Jun 222024
 
Aloe Blacc

Fresh off his psychedelic soul cover of grunge standard “Black Hole Sun,” Aloe Blacc is back with another transformative cover of a massive hit. This time he’s taking on one of the biggest songs of the aughts, The White Stripes‘ “Seven Nation Army” – a song so big it has joined the canon of sports arena staples along with “Sandstorm” and that dance remix of “Cotton-Eyed Joe.” Continue reading »

Jun 212024
 

‘The Best Covers Ever’ series counts down our favorite covers of great artists.

The Kinks covers

If The Kinks had stopped after their first year, they’d still be legends. “You Really Got Me” and “All Day and All of the Night,” two of the all-time-great sixties rock singles, were both released in 1964. That’s more classics in one year than most bands have in decades (and their year gets even better if you slide in January 1965’s “Tired of Waiting for You,” recorded before “All Day Etc”).

But if The Kinks had stopped after their first year, this list certainly wouldn’t run 50 covers deep. Because, of course, they didn’t stop. They kept releasing hits, including Top 10s in both the ’70s (“Lola,” “Apeman”) and ’80s (“Come Dancing”). Maybe even more importantly, they kept creating, kept innovating, kept pushing forward, not settling into retreading their early garage-rock sound. That wide breadth gets reflected in the Kinks songs that artists covered. The big hits, of course, are well represented. But so are plenty of album cuts and singles that “flopped” at the time but were rediscovered years later.

Ray Davies turns 80 today. So today, we celebrate his birthday—and his ability to withstand decades of interviews about whether he and brother Dave will ever reunite—with our countdown of the 50 Best Kinks Covers Ever.

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Jun 182024
 

First LoveDana Gillespie… Now, where do I know that name from…

If you cast your mind back (or possibly your father’s), you’ll remember the name, possibly even the album cover, with which Gillespie is arguably best known. That 1974 album, Weren’t Born A Man, which given her Bowie association, immediately had folk wondering whether she were, despite her pneumatic sleeve appearance. Remember, this was around the same time Amanda Lear was allowing the myth around she being born male to permeate, let alone all the claims Bowie fostered around his sexuality. Well, Gillespie wasn’t born a man, and her relationship with Bowie was understandably under wraps: they were teens at its inception, and remained friends and lovers for the next decade. Bowie’s song “Andy Warhol” was written for her, she including it on that album, it produced by Bowie and Mick Ronson. She also sang backing vocals on The Rise and Fall of Ziggy Stardust. However, this was insufficient to have her then gain much personal chart traction.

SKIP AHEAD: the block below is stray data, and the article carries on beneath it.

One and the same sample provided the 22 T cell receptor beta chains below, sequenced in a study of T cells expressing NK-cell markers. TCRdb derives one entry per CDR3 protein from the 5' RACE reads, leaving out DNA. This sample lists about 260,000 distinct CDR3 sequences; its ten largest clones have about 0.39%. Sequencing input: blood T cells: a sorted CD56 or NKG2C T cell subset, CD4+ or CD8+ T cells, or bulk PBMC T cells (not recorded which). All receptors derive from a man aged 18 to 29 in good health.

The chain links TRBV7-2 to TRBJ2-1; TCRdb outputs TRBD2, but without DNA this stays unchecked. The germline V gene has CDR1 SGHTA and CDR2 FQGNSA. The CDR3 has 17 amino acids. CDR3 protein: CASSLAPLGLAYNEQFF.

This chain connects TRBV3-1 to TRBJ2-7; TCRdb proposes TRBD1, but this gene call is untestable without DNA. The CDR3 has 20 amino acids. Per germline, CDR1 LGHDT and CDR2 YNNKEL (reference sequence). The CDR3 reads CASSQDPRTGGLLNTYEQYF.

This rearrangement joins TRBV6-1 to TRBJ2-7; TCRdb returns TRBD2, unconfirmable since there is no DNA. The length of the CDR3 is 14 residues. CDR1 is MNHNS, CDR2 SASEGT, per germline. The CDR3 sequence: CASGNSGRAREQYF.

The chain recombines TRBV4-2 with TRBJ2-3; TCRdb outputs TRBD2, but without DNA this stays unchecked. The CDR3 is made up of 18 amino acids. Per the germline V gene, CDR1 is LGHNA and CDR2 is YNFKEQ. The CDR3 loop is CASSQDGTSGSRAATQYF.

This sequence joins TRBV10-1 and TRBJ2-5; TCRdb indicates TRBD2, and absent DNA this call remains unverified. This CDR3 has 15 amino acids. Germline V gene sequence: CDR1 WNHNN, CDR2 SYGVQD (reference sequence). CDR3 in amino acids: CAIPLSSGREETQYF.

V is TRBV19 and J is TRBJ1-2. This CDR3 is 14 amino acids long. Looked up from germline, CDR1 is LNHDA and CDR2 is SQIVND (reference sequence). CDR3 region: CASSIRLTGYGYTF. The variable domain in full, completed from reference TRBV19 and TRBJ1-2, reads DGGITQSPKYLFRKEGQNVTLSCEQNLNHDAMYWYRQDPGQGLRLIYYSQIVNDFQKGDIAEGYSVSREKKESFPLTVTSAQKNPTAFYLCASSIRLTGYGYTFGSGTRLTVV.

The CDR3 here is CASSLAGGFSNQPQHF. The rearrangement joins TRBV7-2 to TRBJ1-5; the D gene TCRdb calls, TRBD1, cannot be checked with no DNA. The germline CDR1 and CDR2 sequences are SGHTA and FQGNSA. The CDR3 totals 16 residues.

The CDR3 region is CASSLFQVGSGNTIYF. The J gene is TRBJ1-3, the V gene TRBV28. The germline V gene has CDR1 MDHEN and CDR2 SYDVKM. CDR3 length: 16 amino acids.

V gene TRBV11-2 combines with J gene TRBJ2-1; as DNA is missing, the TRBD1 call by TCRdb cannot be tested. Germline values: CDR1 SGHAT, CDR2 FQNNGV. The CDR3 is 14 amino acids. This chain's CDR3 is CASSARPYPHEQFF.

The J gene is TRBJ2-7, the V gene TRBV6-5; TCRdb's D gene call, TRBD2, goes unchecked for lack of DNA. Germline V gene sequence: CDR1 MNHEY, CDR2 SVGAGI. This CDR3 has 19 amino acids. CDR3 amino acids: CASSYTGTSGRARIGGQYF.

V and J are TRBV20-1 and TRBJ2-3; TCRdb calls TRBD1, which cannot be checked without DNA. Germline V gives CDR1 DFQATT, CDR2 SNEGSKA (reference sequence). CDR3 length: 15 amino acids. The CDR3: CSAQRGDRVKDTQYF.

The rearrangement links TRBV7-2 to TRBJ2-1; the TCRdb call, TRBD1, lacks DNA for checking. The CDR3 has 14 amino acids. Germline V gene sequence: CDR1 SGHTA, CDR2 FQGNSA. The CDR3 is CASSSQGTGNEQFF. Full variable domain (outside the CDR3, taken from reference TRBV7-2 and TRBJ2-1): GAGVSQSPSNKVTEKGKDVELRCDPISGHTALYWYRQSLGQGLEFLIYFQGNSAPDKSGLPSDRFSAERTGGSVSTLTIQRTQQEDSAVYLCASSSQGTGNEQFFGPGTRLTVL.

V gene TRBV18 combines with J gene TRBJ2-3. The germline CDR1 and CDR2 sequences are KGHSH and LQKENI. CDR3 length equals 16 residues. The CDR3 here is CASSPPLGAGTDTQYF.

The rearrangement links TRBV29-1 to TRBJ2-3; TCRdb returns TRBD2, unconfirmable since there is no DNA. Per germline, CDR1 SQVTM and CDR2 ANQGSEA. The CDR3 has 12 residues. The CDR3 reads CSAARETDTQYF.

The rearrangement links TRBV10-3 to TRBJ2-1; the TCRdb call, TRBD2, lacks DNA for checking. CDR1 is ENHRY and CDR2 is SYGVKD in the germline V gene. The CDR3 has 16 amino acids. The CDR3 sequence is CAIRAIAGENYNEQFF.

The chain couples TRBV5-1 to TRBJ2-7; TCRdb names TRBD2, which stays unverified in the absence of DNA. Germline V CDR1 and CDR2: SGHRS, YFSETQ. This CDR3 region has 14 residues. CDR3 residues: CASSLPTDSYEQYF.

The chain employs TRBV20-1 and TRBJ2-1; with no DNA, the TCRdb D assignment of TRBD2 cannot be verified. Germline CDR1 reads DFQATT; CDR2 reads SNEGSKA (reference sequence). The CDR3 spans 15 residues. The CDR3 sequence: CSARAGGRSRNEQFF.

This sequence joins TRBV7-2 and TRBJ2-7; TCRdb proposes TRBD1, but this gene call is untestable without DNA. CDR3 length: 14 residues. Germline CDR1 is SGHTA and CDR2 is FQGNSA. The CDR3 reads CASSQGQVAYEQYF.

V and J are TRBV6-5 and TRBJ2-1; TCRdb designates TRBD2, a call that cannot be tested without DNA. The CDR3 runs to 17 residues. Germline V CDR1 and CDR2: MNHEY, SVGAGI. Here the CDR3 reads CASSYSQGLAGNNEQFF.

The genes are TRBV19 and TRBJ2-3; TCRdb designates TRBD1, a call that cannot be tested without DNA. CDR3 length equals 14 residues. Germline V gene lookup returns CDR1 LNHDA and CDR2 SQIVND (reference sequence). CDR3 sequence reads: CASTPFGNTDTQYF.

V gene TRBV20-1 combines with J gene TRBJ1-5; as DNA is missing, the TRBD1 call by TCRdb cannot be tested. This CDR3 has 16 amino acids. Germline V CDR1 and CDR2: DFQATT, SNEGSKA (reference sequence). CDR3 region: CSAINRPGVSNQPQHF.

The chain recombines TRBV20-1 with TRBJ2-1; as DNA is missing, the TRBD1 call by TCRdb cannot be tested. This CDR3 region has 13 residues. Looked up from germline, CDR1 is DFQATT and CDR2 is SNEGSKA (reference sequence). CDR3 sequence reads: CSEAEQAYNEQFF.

In the intervening decades, blues has been Gillespie’s musical vehicle of choice. She’s recorded a huge stash of albums on a plethora of labels, with greater appeal to audiences of mainland Europe. She has also set up a still-running Blues Festival on the exclusive Caribbean island of Mustique, now nearing its 30th birthday. Her latest album First Love is, in part, a deliberate trip back in time, and reflects her own personal tastes, as well as those of her production team, two old friends, Tris Penna, the Abbey Road studios production and A&R man, and Marc Almond, of “Tainted Love” fame. All but one of the songs are covers, the artists as varied as Bob Dylan, Morrissey and Lana Del Rey.
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Jun 142024
 

Five Good Covers presents five cross-genre reinterpretations of an oft-covered song.

Take Me to the River

The Talking Heads cover of Al Green’s “Take Me to the River” has a very solid place in the world of cover songs. Also in the world of Cover Me: the site’s founder and editor-in-chief devoted a chapter of his book Cover Me to it, and on our first Q&A post, when the staffers were asked to name their favorite cover song, that was the response from two of them.
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Jun 142024
 
witch chaka khan

Seizing opportunities when they arise has been a key feature of WITCH for over 50 years. Those opportunities have sometimes been few and far between. So an invite to mark Chaka Khan’s enshrinement to the Rock and Roll Hall of Fame was one which they could not turn down. Their version of “Ain’t Nobody” is now on wide release as the band tours the US and Europe, on the festival circuit and under their own name. Continue reading »

Jun 122024
 
Rebounder

“Born in the USA” is one of The Boss‘s biggest songs, but, for non-fans, also perhaps his least understood. The rousing chorus is (obviously) ironic, something that is seemingly lost on lots of casual fans and, particularly, on politicians. Maybe this accounts for why a number of Springsteen’s songs are more popular as covers, despite how big this song was in the 1980s. Continue reading »